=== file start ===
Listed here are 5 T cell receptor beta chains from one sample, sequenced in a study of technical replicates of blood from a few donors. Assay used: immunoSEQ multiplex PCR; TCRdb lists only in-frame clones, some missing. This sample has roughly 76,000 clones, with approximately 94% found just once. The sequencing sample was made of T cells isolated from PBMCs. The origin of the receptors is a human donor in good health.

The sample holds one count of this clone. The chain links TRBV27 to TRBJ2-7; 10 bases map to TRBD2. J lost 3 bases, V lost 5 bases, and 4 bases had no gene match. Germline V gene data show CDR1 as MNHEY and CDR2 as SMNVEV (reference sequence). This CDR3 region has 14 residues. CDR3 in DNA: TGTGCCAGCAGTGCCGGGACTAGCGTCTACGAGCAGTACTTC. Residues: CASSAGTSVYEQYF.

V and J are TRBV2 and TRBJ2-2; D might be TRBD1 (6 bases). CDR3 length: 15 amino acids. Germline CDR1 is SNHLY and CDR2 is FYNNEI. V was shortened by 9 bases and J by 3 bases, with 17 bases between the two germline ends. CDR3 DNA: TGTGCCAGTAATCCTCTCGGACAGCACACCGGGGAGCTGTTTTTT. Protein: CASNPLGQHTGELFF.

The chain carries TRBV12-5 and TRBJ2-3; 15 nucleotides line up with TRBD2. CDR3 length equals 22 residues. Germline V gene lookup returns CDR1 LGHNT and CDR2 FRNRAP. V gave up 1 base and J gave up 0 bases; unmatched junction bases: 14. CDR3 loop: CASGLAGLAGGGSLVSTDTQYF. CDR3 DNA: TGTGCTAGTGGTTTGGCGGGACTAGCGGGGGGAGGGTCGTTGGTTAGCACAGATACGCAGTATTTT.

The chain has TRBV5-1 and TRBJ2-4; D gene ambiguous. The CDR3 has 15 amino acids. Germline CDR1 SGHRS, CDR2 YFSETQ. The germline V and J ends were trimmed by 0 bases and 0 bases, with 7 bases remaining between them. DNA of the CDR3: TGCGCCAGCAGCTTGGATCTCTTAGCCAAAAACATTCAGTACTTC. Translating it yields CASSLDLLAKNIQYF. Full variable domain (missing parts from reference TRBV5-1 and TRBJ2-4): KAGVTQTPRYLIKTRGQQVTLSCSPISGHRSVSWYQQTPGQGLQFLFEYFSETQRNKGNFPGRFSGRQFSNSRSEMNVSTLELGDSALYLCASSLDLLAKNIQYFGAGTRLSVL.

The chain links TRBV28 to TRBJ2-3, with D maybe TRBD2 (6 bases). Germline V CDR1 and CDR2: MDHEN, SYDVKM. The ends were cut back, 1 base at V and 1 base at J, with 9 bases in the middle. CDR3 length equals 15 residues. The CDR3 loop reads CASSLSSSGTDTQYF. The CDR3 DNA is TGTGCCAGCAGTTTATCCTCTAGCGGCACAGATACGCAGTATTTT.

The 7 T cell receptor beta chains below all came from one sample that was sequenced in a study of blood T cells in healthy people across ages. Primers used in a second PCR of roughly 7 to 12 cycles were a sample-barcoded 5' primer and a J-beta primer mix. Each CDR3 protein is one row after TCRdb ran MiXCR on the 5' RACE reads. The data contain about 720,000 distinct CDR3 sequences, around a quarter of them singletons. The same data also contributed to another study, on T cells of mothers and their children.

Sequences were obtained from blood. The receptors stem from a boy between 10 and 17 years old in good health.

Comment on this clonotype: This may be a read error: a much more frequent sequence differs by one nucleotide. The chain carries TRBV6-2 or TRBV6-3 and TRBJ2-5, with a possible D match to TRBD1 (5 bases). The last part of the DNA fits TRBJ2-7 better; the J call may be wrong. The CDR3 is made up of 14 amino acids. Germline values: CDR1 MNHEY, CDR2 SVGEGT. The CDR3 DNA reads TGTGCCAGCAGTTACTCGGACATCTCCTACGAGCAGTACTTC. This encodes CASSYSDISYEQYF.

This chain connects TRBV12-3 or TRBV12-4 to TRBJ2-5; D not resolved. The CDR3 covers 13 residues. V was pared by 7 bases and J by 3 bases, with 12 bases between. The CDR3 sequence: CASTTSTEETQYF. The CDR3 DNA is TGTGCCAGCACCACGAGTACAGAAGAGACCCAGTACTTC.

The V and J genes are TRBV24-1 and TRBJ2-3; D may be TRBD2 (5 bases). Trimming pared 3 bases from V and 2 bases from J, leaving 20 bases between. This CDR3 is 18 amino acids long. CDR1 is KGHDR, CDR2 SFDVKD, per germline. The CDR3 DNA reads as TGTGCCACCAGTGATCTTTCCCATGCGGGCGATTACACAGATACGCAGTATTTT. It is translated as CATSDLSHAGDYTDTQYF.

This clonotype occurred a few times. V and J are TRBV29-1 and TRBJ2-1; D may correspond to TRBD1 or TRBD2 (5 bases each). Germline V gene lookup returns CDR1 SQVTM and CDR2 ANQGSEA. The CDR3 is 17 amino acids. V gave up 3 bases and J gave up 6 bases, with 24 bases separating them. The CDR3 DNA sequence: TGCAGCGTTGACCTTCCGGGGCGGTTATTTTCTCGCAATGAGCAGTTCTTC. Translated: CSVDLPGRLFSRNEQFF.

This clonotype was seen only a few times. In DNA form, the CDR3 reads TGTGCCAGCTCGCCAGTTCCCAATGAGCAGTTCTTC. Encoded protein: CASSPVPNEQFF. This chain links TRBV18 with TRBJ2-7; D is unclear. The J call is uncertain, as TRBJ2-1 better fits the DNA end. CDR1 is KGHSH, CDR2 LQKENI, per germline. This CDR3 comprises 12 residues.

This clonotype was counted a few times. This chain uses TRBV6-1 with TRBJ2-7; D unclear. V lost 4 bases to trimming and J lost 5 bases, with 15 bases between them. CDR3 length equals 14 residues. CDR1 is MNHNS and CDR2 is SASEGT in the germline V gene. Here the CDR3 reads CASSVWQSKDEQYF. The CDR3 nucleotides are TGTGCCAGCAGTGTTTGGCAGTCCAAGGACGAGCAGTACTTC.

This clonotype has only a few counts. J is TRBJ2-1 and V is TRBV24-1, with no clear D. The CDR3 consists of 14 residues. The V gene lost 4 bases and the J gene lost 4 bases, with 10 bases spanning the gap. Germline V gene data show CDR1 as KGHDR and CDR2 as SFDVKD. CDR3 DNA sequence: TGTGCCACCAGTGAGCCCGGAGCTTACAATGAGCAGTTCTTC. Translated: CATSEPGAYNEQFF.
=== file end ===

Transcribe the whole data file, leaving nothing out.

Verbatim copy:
Listed here are 5 T cell receptor beta chains from one sample, sequenced in a study of technical replicates of blood from a few donors. Assay used: immunoSEQ multiplex PCR; TCRdb lists only in-frame clones, some missing. This sample has roughly 76,000 clones, with approximately 94% found just once. The sequencing sample was made of T cells isolated from PBMCs. The origin of the receptors is a human donor in good health.

The sample holds one count of this clone. The chain links TRBV27 to TRBJ2-7; 10 bases map to TRBD2. J lost 3 bases, V lost 5 bases, and 4 bases had no gene match. Germline V gene data show CDR1 as MNHEY and CDR2 as SMNVEV (reference sequence). This CDR3 region has 14 residues. CDR3 in DNA: TGTGCCAGCAGTGCCGGGACTAGCGTCTACGAGCAGTACTTC. Residues: CASSAGTSVYEQYF.

V and J are TRBV2 and TRBJ2-2; D might be TRBD1 (6 bases). CDR3 length: 15 amino acids. Germline CDR1 is SNHLY and CDR2 is FYNNEI. V was shortened by 9 bases and J by 3 bases, with 17 bases between the two germline ends. CDR3 DNA: TGTGCCAGTAATCCTCTCGGACAGCACACCGGGGAGCTGTTTTTT. Protein: CASNPLGQHTGELFF.

The chain carries TRBV12-5 and TRBJ2-3; 15 nucleotides line up with TRBD2. CDR3 length equals 22 residues. Germline V gene lookup returns CDR1 LGHNT and CDR2 FRNRAP. V gave up 1 base and J gave up 0 bases; unmatched junction bases: 14. CDR3 loop: CASGLAGLAGGGSLVSTDTQYF. CDR3 DNA: TGTGCTAGTGGTTTGGCGGGACTAGCGGGGGGAGGGTCGTTGGTTAGCACAGATACGCAGTATTTT.

The chain has TRBV5-1 and TRBJ2-4; D gene ambiguous. The CDR3 has 15 amino acids. Germline CDR1 SGHRS, CDR2 YFSETQ. The germline V and J ends were trimmed by 0 bases and 0 bases, with 7 bases remaining between them. DNA of the CDR3: TGCGCCAGCAGCTTGGATCTCTTAGCCAAAAACATTCAGTACTTC. Translating it yields CASSLDLLAKNIQYF. Full variable domain (missing parts from reference TRBV5-1 and TRBJ2-4): KAGVTQTPRYLIKTRGQQVTLSCSPISGHRSVSWYQQTPGQGLQFLFEYFSETQRNKGNFPGRFSGRQFSNSRSEMNVSTLELGDSALYLCASSLDLLAKNIQYFGAGTRLSVL.

The chain links TRBV28 to TRBJ2-3, with D maybe TRBD2 (6 bases). Germline V CDR1 and CDR2: MDHEN, SYDVKM. The ends were cut back, 1 base at V and 1 base at J, with 9 bases in the middle. CDR3 length equals 15 residues. The CDR3 loop reads CASSLSSSGTDTQYF. The CDR3 DNA is TGTGCCAGCAGTTTATCCTCTAGCGGCACAGATACGCAGTATTTT.

The 7 T cell receptor beta chains below all came from one sample that was sequenced in a study of blood T cells in healthy people across ages. Primers used in a second PCR of roughly 7 to 12 cycles were a sample-barcoded 5' primer and a J-beta primer mix. Each CDR3 protein is one row after TCRdb ran MiXCR on the 5' RACE reads. The data contain about 720,000 distinct CDR3 sequences, around a quarter of them singletons. The same data also contributed to another study, on T cells of mothers and their children.

Sequences were obtained from blood. The receptors stem from a boy between 10 and 17 years old in good health.

Comment on this clonotype: This may be a read error: a much more frequent sequence differs by one nucleotide. The chain carries TRBV6-2 or TRBV6-3 and TRBJ2-5, with a possible D match to TRBD1 (5 bases). The last part of the DNA fits TRBJ2-7 better; the J call may be wrong. The CDR3 is made up of 14 amino acids. Germline values: CDR1 MNHEY, CDR2 SVGEGT. The CDR3 DNA reads TGTGCCAGCAGTTACTCGGACATCTCCTACGAGCAGTACTTC. This encodes CASSYSDISYEQYF.

This chain connects TRBV12-3 or TRBV12-4 to TRBJ2-5; D not resolved. The CDR3 covers 13 residues. V was pared by 7 bases and J by 3 bases, with 12 bases between. The CDR3 sequence: CASTTSTEETQYF. The CDR3 DNA is TGTGCCAGCACCACGAGTACAGAAGAGACCCAGTACTTC.

The V and J genes are TRBV24-1 and TRBJ2-3; D may be TRBD2 (5 bases). Trimming pared 3 bases from V and 2 bases from J, leaving 20 bases between. This CDR3 is 18 amino acids long. CDR1 is KGHDR, CDR2 SFDVKD, per germline. The CDR3 DNA reads as TGTGCCACCAGTGATCTTTCCCATGCGGGCGATTACACAGATACGCAGTATTTT. It is translated as CATSDLSHAGDYTDTQYF.

This clonotype occurred a few times. V and J are TRBV29-1 and TRBJ2-1; D may correspond to TRBD1 or TRBD2 (5 bases each). Germline V gene lookup returns CDR1 SQVTM and CDR2 ANQGSEA. The CDR3 is 17 amino acids. V gave up 3 bases and J gave up 6 bases, with 24 bases separating them. The CDR3 DNA sequence: TGCAGCGTTGACCTTCCGGGGCGGTTATTTTCTCGCAATGAGCAGTTCTTC. Translated: CSVDLPGRLFSRNEQFF.

This clonotype was seen only a few times. In DNA form, the CDR3 reads TGTGCCAGCTCGCCAGTTCCCAATGAGCAGTTCTTC. Encoded protein: CASSPVPNEQFF. This chain links TRBV18 with TRBJ2-7; D is unclear. The J call is uncertain, as TRBJ2-1 better fits the DNA end. CDR1 is KGHSH, CDR2 LQKENI, per germline. This CDR3 comprises 12 residues.

This clonotype was counted a few times. This chain uses TRBV6-1 with TRBJ2-7; D unclear. V lost 4 bases to trimming and J lost 5 bases, with 15 bases between them. CDR3 length equals 14 residues. CDR1 is MNHNS and CDR2 is SASEGT in the germline V gene. Here the CDR3 reads CASSVWQSKDEQYF. The CDR3 nucleotides are TGTGCCAGCAGTGTTTGGCAGTCCAAGGACGAGCAGTACTTC.

This clonotype has only a few counts. J is TRBJ2-1 and V is TRBV24-1, with no clear D. The CDR3 consists of 14 residues. The V gene lost 4 bases and the J gene lost 4 bases, with 10 bases spanning the gap. Germline V gene data show CDR1 as KGHDR and CDR2 as SFDVKD. CDR3 DNA sequence: TGTGCCACCAGTGAGCCCGGAGCTTACAATGAGCAGTTCTTC. Translated: CATSEPGAYNEQFF.